Lorraine Hansberry Drama Analysis
Lorraine Hansberry claimed Sean O’Casey as one of the earliest and strongest influences on her work and cited his realistic portrayal of character as the source of strength in his plays. In To Be Young, Gifted, and Black, she praised O’Casey for describingthe human personality in its totality. O’Casey never fools you about the Irish . . . the Irish drunkard, the Irish braggart, the Irish liar . . . and the genuine heroism which must naturally emerge when you tell the truth about people. This . . . is the height of artistic perception . . . because when you believe people so completely . . . then you also believe them in their moments of heroic assertion: you don’t doubt them.
In her three most significant plays, A Raisin in the Sun, The Sign in Sidney Brustein’s Window, and Les Blancs, one can see Hansberry’s devotion to the principles that she valued in O’Casey. First, she espoused realistic drama; second, she believed that the ordinary individual has a capacity for heroism; and finally, she believed that drama should reveal to the audience its own humanity and its own capacity for heroism.
Hansberry claimed that her work was realistic rather than naturalistic, explaining thatnaturalism tends to take the world as it is and say: this is what it is . . . it is “true” because we see it every day in life . . . you simply photograph the garbage can. But in realism . . . the artist . . . imposes . . . not only what is but what is possible . . . because that is part of reality too.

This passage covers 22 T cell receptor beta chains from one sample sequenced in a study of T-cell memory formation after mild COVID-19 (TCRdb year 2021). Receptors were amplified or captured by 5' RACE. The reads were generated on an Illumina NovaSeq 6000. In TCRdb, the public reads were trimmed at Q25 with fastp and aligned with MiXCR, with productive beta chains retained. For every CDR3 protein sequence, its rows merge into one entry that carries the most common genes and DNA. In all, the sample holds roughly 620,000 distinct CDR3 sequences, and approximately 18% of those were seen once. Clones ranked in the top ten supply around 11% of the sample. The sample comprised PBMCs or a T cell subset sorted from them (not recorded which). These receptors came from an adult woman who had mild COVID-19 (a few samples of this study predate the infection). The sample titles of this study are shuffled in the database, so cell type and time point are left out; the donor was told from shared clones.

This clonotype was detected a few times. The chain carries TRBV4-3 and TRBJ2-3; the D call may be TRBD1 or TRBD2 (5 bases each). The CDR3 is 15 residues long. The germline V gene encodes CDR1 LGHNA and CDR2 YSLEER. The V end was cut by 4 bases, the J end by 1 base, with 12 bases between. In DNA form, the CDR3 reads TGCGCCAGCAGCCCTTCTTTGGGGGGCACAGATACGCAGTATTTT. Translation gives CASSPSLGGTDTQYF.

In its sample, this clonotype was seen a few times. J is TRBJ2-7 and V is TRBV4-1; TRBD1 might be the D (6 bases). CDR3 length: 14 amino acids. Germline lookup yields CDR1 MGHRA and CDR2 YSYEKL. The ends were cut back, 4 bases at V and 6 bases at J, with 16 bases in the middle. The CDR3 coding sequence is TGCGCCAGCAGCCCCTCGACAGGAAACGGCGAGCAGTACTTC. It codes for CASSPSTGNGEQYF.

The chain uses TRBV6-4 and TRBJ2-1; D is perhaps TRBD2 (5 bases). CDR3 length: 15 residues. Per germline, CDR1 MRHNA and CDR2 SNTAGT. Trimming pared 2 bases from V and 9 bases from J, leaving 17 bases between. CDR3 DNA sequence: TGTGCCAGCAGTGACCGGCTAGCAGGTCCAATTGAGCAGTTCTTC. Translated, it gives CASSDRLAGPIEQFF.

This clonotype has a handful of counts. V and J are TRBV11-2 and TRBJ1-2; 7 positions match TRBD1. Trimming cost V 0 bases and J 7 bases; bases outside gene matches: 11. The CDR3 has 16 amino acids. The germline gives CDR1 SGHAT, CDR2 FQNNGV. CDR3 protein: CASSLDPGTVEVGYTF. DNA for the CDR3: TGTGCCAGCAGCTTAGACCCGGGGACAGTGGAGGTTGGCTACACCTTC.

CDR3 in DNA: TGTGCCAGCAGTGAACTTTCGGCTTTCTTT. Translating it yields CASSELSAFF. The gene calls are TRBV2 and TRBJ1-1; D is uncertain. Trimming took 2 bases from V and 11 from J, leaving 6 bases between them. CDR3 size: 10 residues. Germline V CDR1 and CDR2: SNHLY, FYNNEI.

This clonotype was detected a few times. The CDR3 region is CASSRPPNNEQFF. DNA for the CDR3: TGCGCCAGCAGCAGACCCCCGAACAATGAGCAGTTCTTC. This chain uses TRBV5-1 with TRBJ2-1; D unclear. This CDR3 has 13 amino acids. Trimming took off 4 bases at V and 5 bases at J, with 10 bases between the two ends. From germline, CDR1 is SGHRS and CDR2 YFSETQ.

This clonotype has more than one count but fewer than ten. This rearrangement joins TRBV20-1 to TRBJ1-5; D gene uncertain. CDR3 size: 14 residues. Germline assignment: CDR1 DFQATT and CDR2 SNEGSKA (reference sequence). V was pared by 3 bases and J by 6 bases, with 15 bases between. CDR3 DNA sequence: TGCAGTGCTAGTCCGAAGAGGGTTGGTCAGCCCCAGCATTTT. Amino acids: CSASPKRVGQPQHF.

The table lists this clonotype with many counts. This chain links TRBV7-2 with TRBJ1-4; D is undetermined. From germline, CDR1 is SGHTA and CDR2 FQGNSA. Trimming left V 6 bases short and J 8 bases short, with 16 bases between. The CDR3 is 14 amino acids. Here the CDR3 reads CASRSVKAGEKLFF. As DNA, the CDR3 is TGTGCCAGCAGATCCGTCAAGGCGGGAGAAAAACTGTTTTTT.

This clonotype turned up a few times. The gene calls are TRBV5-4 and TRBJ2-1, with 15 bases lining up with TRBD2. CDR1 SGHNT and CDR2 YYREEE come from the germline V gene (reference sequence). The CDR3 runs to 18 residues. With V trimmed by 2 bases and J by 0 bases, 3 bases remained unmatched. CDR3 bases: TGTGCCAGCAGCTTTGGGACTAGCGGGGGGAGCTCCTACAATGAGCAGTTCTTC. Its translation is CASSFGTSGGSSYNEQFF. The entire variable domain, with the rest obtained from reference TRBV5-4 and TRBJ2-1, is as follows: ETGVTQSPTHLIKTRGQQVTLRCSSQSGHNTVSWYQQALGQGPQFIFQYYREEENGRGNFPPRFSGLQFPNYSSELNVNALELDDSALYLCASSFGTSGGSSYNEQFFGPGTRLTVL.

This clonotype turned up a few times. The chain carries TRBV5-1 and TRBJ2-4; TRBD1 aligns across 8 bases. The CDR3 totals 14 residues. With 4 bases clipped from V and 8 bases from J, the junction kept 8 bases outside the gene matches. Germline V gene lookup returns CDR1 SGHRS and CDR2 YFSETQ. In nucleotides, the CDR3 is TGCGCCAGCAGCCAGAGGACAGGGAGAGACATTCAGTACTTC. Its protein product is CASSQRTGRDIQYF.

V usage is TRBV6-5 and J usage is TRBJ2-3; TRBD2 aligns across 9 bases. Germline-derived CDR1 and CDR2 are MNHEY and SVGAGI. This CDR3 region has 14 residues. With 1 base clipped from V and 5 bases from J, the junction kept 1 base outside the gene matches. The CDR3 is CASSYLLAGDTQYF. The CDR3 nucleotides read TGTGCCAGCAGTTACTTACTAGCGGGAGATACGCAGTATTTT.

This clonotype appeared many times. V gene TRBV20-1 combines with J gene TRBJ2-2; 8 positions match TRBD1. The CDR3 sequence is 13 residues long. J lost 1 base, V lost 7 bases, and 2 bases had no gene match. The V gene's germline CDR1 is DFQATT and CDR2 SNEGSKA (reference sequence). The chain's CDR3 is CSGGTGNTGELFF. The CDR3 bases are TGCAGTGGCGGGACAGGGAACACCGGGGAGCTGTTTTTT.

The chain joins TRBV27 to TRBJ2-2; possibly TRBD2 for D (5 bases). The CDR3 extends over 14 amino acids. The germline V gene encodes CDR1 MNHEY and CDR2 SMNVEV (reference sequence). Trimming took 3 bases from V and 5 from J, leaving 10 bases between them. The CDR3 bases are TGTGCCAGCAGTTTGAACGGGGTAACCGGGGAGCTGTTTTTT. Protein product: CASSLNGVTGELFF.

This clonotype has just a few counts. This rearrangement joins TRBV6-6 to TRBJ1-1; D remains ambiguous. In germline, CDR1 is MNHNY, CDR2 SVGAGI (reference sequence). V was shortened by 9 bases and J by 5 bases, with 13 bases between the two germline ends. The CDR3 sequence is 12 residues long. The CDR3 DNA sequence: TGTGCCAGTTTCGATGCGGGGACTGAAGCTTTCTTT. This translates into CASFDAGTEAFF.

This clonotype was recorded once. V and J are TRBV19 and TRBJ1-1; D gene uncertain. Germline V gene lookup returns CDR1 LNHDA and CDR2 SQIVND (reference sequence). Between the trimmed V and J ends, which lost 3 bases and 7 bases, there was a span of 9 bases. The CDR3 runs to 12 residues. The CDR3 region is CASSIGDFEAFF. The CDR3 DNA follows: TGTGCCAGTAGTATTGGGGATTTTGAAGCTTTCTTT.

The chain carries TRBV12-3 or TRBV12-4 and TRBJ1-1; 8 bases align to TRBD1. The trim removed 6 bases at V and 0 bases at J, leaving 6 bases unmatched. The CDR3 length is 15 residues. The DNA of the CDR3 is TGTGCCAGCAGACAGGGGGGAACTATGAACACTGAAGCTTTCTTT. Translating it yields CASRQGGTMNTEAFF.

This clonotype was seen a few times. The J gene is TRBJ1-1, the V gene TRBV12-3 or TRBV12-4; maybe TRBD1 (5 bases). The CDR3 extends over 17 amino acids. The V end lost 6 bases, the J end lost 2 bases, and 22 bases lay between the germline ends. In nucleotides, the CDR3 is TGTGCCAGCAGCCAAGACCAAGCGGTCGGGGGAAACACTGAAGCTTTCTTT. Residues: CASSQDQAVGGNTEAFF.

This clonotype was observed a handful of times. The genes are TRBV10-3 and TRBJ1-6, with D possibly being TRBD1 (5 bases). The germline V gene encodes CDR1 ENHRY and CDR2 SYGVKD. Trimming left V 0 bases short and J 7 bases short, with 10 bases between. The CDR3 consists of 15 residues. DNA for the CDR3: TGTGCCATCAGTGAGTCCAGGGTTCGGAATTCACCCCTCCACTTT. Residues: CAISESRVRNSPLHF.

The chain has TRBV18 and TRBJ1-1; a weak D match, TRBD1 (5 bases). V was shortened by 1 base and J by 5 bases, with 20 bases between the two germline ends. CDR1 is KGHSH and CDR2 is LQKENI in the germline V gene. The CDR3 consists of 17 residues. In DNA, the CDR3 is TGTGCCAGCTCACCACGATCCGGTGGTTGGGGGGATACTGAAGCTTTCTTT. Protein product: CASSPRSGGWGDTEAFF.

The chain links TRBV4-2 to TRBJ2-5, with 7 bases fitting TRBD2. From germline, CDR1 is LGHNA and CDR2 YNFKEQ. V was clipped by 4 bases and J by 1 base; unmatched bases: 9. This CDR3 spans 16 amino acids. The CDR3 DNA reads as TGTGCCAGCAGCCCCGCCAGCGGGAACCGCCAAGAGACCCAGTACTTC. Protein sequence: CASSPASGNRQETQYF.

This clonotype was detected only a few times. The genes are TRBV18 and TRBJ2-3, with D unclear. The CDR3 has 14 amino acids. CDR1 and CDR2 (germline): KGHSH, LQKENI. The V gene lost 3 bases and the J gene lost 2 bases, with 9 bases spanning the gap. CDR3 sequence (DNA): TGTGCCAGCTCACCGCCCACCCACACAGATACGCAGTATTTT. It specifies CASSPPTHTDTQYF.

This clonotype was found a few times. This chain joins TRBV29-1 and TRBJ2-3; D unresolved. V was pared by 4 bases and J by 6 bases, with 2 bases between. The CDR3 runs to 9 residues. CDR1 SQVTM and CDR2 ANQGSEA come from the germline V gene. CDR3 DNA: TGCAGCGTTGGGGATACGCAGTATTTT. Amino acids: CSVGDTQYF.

For Hansberry, then, realism involved more than a photographic faithfulness to the real world. She sought to deliver a universal message but realized that “in order to create the universal you must pay very great attention to the specific. Universality . . . emerges from truthful identity of what is.” This concern for realism was present from the very beginning of Hansberry’s career and persists in her work, though she did occasionally depart from it in small ways, such as in the symbolic rather than literal presence of “The Woman” in Les Blancs, that character symbolizing the spirit of liberty and freedom that lives inside humanity.
Essential to Hansberry’s vision of reality was the belief that the average person has within him or her the capacity for heroism. Hansberry believed that each human being is not only “dramatically interesting” but also a “creature of stature,” and this is one of the most compelling features of her drama. Like O’Casey, Hansberry paints a full picture of each character, complete with flaws and weaknesses, yet she does not permit these flaws to hide the characters’ “stature.” Perhaps she expressed this idea best in A Raisin in the Sun, when Lena Younger berates her daughter Beneatha for condemning her brother, Walter Lee. Lena says, “When you start measuring somebody, measure him right, child, measure him right. Make sure you done taken into account what hills and valleys he come through before he got to wherever he is.” For Hansberry, each character’s life is marked by suffering, struggle, and weakness, yet in each case, the final word has not been written. Just as Beneatha’s brother can rise from his degradation, just as Sidney (in The Sign in Sidney Brustein’s Window) can overcome his ennui, so each of her characters possesses not only a story already written but also possibilities for growth, accomplishment, and heroism. Hansberry permits no stereotypes in her drama, opting instead for characters that present a mixture of positive and negative forces.
Hansberry’s realistic style and her stress on the possibilities for heroism within each of her characters have everything to do with the purpose that she saw in drama. As James Baldwin observed, Hansberry made no bones about asserting that art has a purpose, that it contained “the energy that could change things.” In A Raisin in the Sun , Hansberry describes a poor black family living in Chicago’s South Side, her own childhood home,...
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